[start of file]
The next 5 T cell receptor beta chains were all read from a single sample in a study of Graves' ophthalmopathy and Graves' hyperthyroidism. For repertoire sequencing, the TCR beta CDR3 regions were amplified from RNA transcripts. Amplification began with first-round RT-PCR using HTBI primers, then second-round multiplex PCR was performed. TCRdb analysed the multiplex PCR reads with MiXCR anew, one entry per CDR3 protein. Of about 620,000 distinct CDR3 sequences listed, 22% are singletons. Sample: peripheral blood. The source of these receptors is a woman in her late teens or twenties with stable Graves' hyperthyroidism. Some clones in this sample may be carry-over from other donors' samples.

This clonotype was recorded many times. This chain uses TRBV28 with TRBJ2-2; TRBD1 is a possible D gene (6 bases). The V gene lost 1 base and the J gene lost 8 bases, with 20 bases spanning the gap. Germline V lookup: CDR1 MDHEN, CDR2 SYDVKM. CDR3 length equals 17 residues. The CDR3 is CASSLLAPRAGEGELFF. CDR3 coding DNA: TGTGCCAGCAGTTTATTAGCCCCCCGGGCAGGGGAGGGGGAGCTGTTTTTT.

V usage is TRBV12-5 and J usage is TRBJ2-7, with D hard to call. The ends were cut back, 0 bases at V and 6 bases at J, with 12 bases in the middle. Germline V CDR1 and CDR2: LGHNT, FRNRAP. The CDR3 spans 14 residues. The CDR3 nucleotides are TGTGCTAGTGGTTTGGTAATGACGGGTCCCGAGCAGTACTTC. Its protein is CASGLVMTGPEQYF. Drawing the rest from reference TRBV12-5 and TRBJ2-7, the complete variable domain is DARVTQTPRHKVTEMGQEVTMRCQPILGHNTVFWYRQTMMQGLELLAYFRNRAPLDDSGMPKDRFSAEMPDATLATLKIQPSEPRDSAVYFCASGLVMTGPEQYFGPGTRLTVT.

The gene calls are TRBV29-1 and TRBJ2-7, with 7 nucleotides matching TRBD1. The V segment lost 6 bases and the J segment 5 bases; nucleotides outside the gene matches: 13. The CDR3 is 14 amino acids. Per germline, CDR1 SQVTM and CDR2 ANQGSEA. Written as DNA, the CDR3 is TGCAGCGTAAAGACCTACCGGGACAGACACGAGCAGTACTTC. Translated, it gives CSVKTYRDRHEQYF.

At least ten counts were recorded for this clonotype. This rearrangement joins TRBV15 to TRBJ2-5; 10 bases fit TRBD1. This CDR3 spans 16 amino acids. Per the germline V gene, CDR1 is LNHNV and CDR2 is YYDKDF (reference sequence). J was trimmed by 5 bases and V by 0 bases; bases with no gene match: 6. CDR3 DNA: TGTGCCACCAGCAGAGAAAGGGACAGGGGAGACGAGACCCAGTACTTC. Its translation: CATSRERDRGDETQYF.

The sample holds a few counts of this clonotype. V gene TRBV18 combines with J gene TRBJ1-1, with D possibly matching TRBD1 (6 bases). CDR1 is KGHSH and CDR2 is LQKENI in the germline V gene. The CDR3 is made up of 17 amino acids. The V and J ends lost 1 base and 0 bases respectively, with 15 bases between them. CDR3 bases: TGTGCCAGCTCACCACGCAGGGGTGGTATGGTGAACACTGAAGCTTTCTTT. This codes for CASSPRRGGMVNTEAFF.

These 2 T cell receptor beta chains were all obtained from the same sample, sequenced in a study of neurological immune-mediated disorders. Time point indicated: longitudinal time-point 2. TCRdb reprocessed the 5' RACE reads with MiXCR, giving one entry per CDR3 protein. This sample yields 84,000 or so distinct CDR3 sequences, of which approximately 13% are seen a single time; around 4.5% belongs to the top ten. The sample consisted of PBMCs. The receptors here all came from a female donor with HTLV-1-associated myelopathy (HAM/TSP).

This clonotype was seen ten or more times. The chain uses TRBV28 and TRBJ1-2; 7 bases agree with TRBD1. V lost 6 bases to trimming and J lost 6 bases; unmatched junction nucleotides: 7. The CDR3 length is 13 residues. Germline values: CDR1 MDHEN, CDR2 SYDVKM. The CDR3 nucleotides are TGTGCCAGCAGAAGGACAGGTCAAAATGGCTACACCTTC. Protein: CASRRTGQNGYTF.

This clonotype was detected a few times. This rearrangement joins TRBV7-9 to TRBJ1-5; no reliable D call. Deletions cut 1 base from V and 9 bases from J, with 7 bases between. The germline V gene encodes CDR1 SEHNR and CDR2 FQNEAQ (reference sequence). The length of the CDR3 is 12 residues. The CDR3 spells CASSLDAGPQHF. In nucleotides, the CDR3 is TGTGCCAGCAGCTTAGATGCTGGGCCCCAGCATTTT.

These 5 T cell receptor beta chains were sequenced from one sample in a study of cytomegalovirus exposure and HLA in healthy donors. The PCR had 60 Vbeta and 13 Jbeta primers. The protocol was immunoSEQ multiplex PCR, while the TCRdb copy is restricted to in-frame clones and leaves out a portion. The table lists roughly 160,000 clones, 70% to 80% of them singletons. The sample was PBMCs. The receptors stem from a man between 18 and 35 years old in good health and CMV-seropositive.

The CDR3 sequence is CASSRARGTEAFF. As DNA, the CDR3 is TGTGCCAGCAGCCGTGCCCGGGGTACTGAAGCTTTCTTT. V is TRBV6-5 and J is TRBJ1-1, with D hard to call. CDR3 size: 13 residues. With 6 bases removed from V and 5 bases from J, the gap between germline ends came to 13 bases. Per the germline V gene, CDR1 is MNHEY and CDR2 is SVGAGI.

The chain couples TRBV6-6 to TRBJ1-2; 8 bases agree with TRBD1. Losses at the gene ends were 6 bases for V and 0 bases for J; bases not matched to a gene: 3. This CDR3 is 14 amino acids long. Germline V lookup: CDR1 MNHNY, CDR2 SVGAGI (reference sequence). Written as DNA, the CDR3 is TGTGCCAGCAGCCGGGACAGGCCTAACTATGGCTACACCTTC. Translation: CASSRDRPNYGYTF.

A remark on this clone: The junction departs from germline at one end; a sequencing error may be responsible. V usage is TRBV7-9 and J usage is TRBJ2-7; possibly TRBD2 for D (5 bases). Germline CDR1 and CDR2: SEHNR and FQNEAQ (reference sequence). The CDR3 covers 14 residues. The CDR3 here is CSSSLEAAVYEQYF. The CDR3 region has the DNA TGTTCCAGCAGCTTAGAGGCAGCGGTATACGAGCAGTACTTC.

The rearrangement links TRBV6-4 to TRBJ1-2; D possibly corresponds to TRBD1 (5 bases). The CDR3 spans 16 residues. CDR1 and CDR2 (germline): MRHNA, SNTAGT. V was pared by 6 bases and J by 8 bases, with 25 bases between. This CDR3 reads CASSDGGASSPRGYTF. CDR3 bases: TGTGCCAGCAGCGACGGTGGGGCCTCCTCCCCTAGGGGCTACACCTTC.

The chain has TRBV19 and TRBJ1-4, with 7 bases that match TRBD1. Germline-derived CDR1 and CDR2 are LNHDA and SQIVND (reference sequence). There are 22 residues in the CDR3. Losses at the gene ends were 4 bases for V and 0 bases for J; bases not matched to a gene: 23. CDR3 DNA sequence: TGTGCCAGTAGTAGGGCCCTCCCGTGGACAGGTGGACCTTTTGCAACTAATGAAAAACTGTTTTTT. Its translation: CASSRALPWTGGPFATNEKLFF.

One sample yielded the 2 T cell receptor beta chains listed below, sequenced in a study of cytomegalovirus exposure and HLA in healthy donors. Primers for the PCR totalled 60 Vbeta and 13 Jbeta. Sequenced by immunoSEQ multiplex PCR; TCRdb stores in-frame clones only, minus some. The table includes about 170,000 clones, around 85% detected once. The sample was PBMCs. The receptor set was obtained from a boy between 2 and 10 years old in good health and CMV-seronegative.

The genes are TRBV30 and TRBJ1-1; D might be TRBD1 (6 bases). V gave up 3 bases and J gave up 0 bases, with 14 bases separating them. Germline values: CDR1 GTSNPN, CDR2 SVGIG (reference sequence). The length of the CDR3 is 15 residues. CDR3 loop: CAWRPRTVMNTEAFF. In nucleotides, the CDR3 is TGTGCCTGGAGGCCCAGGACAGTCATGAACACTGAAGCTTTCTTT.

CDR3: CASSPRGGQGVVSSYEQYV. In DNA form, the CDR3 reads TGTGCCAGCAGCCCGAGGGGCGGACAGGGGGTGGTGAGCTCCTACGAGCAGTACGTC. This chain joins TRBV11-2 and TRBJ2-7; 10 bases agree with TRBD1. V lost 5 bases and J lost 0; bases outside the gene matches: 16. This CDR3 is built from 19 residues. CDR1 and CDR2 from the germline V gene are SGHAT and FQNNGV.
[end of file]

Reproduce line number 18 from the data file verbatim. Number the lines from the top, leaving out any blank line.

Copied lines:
CDR3: CASSPRGGQGVVSSYEQYV. In DNA form, the CDR3 reads TGTGCCAGCAGCCCGAGGGGCGGACAGGGGGTGGTGAGCTCCTACGAGCAGTACGTC. This chain joins TRBV11-2 and TRBJ2-7; 10 bases agree with TRBD1. V lost 5 bases and J lost 0; bases outside the gene matches: 16. This CDR3 is built from 19 residues. CDR1 and CDR2 from the germline V gene are SGHAT and FQNNGV.